Sunday, January 17, 2016

Falling Upward

"The Wilderness"

Just outside our front door lies a beautiful desert wilderness –untamed, uninhabited and uncharted; yet if I get in my car and drive a relatively short distance I can be in an area of this region that is dotted with man-made golf courses and gated communities with manicured lawns and sprawling million-dollar mansions.

I drive by these gated communities almost every day. They are mighty fortresses, surrounded by high walls and protected by guards at the gates to keep out the “riff-raff”  - a monumental tribute to having achieved the “American Dream,” a testimony to upward mobility.

The curious thing about these million dollar estates is that, in many ways the high walls and guards at the gate often make these gated communities appear more like a prison than a resort; and whenever I drive by these estates I am constantly reminded about the prisons in which so many of us choose to keep ourselves locked away, trapped within our obsessive desire for upward mobility in today’s popular culture.

Many people find themselves prisoners within the walls of their own protected egos, surrounded by like-minded people who all tell one another that we will find perfect freedom through our ambitious efforts at climbing the proverbial ladder of success, and that the secret to happiness is to acquire and cling to as much as you can in this life.

Unfortunately this path toward upward mobility is often a very slippery slope, usually leading to a dead-end in life.

It’s not at all surprising to me that virtually every spiritual journey leads people in an opposite direction to the path of upward mobility - away from the guarded gates of life and into the wilderness places. True freedom is found when we don’t cling so tightly or guard our lives too selfishly. We find our true self when we give our self away for the good of others.

Priest and author, Richard Rohr observes a great paradox on the spiritual journey: In his provocatively titled book, Falling Upward, Rohr provides an iconic image of the spiritual journey. On this journey we fall rather than climb, we walk in a direction of downward mobility in order to ascend higher on the path: Rohr writes:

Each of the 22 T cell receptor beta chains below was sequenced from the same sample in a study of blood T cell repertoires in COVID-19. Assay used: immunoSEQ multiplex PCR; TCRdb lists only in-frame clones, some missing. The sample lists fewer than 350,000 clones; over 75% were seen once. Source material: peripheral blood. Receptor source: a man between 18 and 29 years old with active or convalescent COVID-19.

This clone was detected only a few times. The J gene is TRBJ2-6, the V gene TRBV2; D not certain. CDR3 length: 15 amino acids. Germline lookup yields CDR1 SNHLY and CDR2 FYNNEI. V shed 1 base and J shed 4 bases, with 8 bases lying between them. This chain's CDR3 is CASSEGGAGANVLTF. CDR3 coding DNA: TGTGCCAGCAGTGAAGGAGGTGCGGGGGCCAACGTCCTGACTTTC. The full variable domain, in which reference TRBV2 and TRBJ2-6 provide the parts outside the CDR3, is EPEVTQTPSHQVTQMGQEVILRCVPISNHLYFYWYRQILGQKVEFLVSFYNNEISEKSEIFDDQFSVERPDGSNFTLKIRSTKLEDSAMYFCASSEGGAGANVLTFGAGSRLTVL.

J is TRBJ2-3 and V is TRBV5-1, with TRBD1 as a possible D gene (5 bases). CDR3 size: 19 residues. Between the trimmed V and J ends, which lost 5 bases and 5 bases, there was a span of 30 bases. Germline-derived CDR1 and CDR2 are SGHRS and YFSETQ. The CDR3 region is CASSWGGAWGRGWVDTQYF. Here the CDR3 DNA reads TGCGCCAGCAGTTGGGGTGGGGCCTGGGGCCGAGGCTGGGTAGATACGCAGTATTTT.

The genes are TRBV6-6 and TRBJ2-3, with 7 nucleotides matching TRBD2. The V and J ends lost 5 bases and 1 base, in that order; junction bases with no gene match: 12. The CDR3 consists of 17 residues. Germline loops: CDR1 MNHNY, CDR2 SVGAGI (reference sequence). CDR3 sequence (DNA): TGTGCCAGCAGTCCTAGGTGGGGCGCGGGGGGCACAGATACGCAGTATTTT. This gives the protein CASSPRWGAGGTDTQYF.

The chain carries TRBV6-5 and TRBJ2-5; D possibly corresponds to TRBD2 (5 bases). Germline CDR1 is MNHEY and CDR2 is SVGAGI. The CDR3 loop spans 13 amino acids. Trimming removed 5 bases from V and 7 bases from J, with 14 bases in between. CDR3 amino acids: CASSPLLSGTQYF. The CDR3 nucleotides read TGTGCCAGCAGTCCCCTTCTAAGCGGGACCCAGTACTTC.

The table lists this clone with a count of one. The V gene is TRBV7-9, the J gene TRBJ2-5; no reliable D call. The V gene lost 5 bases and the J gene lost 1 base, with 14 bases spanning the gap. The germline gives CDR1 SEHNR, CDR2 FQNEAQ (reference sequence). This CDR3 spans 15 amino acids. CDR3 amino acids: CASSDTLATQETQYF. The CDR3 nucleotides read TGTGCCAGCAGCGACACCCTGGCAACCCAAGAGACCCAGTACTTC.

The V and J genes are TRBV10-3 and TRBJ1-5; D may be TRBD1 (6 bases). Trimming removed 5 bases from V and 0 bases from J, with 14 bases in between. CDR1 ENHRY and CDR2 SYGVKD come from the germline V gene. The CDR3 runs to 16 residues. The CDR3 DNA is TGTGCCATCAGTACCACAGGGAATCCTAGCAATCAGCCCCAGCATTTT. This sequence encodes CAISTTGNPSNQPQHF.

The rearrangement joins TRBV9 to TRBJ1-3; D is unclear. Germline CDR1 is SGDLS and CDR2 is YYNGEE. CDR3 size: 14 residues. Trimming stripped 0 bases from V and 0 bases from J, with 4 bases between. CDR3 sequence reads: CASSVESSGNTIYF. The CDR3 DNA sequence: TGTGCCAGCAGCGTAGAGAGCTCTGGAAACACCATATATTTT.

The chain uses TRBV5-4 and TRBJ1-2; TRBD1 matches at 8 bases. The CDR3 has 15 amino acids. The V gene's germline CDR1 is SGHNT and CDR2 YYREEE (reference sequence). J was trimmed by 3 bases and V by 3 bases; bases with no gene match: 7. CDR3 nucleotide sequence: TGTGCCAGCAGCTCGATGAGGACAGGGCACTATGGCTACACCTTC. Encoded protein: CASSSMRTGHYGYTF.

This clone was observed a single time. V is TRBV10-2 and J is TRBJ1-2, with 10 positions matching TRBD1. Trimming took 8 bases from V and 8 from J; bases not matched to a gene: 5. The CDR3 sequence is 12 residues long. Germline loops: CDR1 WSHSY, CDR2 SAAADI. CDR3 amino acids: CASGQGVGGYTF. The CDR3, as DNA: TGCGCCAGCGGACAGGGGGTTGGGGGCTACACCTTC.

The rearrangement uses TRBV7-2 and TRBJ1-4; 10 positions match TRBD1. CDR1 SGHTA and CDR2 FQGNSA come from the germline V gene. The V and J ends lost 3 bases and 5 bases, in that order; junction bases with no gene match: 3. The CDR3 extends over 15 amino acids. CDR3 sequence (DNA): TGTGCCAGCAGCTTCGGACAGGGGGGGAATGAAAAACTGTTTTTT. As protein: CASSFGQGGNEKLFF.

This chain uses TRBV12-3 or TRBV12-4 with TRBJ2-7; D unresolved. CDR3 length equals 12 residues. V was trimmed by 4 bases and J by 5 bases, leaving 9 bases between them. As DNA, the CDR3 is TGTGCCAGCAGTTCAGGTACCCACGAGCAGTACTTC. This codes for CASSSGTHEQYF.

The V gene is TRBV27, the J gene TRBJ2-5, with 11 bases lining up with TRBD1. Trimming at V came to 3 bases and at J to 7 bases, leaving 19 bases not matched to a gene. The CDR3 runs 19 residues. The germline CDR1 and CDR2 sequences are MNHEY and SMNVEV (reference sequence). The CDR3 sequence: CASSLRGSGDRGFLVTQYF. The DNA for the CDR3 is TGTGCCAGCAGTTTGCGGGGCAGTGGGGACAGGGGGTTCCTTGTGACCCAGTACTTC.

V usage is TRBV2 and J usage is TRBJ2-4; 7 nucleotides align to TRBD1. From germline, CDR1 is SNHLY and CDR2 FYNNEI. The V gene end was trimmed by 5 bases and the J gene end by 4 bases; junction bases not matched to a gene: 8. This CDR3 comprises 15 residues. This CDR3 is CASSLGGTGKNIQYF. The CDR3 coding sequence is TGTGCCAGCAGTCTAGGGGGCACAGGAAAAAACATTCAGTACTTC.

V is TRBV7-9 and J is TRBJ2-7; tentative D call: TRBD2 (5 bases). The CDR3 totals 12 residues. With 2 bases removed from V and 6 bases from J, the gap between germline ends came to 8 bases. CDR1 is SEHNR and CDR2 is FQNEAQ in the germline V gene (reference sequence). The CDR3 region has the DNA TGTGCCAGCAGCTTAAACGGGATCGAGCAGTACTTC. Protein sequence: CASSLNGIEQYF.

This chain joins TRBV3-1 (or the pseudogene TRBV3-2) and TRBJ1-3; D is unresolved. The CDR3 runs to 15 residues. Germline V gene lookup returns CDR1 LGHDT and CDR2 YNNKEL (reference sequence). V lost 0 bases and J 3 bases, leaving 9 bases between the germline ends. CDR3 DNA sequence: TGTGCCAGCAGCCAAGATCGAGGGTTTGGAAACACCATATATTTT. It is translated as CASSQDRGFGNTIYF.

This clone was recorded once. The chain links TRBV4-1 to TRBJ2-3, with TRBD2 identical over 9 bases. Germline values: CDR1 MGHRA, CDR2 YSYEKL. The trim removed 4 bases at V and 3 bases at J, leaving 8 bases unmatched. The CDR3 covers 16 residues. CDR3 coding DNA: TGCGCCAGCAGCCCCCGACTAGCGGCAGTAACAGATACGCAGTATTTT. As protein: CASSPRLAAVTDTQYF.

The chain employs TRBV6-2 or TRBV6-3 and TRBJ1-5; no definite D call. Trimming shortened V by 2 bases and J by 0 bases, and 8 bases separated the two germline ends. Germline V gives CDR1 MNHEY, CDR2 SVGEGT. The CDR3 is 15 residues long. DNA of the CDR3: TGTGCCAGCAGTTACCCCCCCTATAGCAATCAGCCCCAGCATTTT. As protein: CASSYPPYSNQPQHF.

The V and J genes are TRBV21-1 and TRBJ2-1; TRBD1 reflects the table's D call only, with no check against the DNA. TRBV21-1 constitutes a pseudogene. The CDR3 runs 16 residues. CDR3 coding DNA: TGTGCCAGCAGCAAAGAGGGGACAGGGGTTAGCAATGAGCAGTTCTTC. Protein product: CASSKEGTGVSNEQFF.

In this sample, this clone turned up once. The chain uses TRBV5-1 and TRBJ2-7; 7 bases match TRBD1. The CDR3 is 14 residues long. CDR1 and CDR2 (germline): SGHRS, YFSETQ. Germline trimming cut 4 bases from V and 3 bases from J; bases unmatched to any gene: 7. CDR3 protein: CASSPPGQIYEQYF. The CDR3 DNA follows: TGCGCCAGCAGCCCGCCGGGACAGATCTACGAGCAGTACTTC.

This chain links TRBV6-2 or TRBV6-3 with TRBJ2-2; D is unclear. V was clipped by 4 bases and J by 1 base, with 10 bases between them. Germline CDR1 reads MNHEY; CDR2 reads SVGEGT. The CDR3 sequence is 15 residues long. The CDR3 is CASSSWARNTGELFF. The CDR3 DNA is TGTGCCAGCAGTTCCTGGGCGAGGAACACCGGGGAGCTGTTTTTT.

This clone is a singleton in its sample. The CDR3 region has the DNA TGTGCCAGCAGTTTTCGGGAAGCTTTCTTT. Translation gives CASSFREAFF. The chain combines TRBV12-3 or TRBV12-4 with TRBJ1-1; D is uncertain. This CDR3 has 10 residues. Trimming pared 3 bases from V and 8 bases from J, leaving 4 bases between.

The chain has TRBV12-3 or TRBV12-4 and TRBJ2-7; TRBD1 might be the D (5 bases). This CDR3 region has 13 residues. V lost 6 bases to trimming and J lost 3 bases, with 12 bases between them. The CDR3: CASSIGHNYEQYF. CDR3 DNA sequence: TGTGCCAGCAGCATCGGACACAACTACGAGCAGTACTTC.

Authentic spirituality on some level and in some ways
always involves letting go.
Once we see what is trapping us and keeping us from freedom,
 we should see the need to let it go.
But in a consumer society most of us have had no training in that direction.
We are told, instead, that more is supposed to be better.
True liberation is letting go of our false self, letting go of our cultural biases.
Freedom is letting go of obsessively wanting more and better things,
and letting go of our fear of loss and death.
Freedom is letting go of our need to control and manipulate God and others,
it is even letting go of our need to always be right.

As I reflect on this path of Falling Upward I am also reminded of a very similar teaching of the Dalai Lama who laments the suffering we human beings bring upon ourselves by keeping ourselves locked up and trapped within the prisons of our compulsion toward upward mobility:

Human beings sacrifice their health in order to make money.
Then they sacrifice money to recuperate their health.
And then they are so anxious about the future
that they do not enjoy the present.
The result being that they do not live in the present or the future;
they live as if they are never going to die,
and then die having never really lived.

This morning as a new day and a new week begin out here in the wilderness, I am thinking about all those infamous gated communities not that far from where I live.  I choose to stay here in the wilderness. I pray every day that I may be given the grace of falling upward.

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